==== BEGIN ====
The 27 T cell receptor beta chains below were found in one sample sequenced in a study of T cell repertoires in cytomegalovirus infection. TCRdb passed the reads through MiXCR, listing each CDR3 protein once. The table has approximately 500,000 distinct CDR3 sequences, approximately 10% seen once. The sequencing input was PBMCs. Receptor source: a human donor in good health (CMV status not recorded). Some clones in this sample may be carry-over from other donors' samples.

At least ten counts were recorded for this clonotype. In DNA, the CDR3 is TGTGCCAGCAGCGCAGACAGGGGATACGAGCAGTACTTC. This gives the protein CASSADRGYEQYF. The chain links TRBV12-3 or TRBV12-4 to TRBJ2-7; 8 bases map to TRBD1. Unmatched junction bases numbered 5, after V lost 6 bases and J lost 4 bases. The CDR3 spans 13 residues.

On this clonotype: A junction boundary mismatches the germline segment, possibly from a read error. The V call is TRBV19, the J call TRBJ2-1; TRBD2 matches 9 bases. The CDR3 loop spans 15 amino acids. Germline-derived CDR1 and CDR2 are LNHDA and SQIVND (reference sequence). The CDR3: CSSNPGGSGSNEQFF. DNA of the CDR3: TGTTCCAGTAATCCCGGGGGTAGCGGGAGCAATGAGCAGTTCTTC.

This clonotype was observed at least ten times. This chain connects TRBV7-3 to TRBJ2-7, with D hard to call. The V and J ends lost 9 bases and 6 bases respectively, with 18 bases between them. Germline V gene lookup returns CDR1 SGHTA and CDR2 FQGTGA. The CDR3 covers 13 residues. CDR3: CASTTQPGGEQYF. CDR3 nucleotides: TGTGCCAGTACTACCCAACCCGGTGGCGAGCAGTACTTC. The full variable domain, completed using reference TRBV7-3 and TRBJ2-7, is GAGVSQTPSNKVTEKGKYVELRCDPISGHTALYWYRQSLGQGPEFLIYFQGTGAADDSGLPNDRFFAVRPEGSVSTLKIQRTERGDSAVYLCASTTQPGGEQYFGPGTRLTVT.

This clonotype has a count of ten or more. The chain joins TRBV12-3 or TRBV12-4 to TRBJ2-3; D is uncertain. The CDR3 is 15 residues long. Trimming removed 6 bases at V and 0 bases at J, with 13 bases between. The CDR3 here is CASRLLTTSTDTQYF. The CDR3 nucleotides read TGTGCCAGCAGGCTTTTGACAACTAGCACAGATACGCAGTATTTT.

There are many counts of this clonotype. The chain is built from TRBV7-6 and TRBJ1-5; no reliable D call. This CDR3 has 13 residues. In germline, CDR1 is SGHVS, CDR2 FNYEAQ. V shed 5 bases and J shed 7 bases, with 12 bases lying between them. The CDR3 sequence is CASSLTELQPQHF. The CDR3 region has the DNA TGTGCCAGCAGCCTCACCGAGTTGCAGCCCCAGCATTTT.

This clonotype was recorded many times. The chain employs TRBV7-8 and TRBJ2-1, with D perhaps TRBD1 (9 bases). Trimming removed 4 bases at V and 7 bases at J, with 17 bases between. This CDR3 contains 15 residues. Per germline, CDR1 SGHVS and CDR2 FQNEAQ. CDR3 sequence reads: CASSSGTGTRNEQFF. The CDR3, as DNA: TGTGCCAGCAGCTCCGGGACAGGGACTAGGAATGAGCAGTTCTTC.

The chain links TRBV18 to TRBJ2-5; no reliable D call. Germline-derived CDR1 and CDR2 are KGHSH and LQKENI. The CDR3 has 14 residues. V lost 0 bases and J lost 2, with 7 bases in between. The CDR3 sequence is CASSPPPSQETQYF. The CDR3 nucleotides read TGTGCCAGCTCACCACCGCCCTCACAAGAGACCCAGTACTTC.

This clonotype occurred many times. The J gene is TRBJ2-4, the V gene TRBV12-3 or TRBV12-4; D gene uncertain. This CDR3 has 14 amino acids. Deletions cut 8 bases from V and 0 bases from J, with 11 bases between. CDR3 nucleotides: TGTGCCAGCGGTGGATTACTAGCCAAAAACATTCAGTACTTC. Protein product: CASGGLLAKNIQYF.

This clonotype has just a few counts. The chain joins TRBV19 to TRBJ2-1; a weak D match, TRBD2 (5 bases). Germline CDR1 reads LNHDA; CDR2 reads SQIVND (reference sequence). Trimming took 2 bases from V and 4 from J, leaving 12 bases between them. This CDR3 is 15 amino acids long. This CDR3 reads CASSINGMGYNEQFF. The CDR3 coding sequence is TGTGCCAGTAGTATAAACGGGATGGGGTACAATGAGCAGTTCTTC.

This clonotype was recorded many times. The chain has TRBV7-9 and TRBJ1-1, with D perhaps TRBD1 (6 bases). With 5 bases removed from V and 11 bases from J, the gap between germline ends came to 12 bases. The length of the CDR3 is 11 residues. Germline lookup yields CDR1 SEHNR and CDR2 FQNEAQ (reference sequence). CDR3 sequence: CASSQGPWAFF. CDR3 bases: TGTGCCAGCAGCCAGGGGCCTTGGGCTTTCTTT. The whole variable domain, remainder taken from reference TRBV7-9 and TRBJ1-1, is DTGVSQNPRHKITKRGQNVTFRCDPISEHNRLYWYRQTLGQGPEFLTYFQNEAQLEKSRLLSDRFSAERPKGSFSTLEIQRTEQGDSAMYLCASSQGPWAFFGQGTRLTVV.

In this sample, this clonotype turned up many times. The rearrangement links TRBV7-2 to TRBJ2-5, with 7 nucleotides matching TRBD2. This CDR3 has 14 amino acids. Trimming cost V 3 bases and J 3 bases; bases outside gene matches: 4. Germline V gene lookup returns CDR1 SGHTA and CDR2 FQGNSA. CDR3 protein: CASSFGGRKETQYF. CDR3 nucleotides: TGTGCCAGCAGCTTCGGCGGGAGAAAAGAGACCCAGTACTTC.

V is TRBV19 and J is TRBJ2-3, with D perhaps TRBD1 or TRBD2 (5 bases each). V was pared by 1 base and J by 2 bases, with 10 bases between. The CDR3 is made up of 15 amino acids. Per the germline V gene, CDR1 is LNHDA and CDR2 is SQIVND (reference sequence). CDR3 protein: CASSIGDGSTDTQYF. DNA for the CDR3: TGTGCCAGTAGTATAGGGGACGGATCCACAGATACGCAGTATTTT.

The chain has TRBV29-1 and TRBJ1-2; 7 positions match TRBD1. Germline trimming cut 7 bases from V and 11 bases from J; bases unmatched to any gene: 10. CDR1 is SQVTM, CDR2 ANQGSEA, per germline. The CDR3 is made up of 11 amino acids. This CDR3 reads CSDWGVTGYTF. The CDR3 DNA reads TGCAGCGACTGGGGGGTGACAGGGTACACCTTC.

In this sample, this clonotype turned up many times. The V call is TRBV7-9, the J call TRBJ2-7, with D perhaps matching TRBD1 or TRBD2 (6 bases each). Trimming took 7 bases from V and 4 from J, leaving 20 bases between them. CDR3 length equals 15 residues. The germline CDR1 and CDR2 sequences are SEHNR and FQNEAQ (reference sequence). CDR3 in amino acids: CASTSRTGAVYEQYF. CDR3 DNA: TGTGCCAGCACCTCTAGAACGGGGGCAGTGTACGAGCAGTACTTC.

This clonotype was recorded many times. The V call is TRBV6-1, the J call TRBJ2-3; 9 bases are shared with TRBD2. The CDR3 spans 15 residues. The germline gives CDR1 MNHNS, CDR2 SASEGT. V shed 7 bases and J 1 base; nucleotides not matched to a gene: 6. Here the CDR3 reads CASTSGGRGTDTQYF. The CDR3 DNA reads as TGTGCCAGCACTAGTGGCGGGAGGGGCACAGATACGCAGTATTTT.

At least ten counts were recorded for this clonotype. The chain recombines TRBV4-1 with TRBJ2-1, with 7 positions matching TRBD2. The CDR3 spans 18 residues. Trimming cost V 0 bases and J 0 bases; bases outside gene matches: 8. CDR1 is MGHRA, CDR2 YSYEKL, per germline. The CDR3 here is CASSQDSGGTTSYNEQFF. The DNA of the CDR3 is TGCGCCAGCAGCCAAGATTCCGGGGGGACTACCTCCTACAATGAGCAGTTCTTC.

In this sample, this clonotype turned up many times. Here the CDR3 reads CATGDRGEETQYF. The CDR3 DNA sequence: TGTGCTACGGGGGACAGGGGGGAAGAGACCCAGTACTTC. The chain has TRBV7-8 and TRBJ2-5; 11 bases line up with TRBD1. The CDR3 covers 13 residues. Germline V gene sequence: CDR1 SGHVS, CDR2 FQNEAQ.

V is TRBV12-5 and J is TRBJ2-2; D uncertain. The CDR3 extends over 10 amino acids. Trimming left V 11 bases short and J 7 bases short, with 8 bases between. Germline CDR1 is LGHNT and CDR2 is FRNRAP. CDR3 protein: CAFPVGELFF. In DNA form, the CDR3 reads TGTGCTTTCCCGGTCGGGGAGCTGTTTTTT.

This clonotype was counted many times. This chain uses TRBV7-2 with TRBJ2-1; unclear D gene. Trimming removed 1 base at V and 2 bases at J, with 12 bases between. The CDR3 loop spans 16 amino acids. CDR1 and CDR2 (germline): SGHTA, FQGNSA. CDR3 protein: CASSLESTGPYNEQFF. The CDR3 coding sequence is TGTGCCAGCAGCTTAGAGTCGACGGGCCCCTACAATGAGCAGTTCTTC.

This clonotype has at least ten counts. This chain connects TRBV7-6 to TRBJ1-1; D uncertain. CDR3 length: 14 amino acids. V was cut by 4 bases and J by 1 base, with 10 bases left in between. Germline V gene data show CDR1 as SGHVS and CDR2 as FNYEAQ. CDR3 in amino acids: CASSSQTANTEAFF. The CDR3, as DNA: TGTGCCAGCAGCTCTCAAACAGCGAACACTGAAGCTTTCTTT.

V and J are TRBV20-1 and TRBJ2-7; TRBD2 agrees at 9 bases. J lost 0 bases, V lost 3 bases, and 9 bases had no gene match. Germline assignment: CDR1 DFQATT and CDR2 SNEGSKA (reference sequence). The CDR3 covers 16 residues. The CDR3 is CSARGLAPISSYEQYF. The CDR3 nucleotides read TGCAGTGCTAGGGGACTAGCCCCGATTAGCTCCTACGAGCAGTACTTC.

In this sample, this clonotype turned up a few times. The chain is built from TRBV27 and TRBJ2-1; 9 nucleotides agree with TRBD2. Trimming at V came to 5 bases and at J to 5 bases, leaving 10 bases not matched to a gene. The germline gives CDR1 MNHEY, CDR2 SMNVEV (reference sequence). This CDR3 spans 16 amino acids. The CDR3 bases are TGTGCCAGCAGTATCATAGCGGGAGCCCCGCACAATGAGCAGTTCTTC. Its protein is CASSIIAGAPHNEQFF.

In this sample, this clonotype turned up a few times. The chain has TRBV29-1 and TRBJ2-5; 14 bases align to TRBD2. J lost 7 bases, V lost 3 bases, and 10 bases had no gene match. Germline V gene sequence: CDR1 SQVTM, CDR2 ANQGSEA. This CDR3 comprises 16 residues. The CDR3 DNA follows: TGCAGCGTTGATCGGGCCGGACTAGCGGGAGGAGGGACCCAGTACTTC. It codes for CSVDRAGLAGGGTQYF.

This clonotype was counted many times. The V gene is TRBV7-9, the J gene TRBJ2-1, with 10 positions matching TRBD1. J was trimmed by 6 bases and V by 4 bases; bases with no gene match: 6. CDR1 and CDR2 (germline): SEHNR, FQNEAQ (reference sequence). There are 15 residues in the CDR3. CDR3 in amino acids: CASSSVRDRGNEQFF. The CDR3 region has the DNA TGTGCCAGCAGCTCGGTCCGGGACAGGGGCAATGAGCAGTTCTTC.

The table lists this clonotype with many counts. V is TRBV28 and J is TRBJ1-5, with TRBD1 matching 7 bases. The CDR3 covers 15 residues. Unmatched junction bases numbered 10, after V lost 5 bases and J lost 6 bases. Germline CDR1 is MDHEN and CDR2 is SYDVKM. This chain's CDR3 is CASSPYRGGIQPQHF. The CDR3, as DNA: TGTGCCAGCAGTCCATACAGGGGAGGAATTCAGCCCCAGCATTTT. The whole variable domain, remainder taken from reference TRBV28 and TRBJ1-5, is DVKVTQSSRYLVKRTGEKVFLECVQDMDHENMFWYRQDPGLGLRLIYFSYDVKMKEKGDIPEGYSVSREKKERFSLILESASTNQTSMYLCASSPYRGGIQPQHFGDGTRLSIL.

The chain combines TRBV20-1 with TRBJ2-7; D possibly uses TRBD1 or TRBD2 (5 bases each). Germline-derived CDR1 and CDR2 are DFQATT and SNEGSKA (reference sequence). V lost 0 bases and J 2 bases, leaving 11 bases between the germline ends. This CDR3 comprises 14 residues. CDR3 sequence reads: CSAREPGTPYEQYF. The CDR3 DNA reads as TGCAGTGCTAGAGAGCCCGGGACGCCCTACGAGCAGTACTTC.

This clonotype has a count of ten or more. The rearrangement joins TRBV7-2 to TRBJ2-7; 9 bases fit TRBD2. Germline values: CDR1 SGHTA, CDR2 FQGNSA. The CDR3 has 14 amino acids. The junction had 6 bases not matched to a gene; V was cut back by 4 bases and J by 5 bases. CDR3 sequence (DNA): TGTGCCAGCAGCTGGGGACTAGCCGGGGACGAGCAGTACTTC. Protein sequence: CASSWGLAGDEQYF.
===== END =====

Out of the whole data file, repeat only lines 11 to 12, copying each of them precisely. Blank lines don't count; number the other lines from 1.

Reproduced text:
This clonotype was recorded many times. The chain has TRBV7-9 and TRBJ1-1, with D perhaps TRBD1 (6 bases). With 5 bases removed from V and 11 bases from J, the gap between germline ends came to 12 bases. The length of the CDR3 is 11 residues. Germline lookup yields CDR1 SEHNR and CDR2 FQNEAQ (reference sequence). CDR3 sequence: CASSQGPWAFF. CDR3 bases: TGTGCCAGCAGCCAGGGGCCTTGGGCTTTCTTT. The whole variable domain, remainder taken from reference TRBV7-9 and TRBJ1-1, is DTGVSQNPRHKITKRGQNVTFRCDPISEHNRLYWYRQTLGQGPEFLTYFQNEAQLEKSRLLSDRFSAERPKGSFSTLEIQRTEQGDSAMYLCASSQGPWAFFGQGTRLTVV.

In this sample, this clonotype turned up many times. The rearrangement links TRBV7-2 to TRBJ2-5, with 7 nucleotides matching TRBD2. This CDR3 has 14 amino acids. Trimming cost V 3 bases and J 3 bases; bases outside gene matches: 4. Germline V gene lookup returns CDR1 SGHTA and CDR2 FQGNSA. CDR3 protein: CASSFGGRKETQYF. CDR3 nucleotides: TGTGCCAGCAGCTTCGGCGGGAGAAAAGAGACCCAGTACTTC.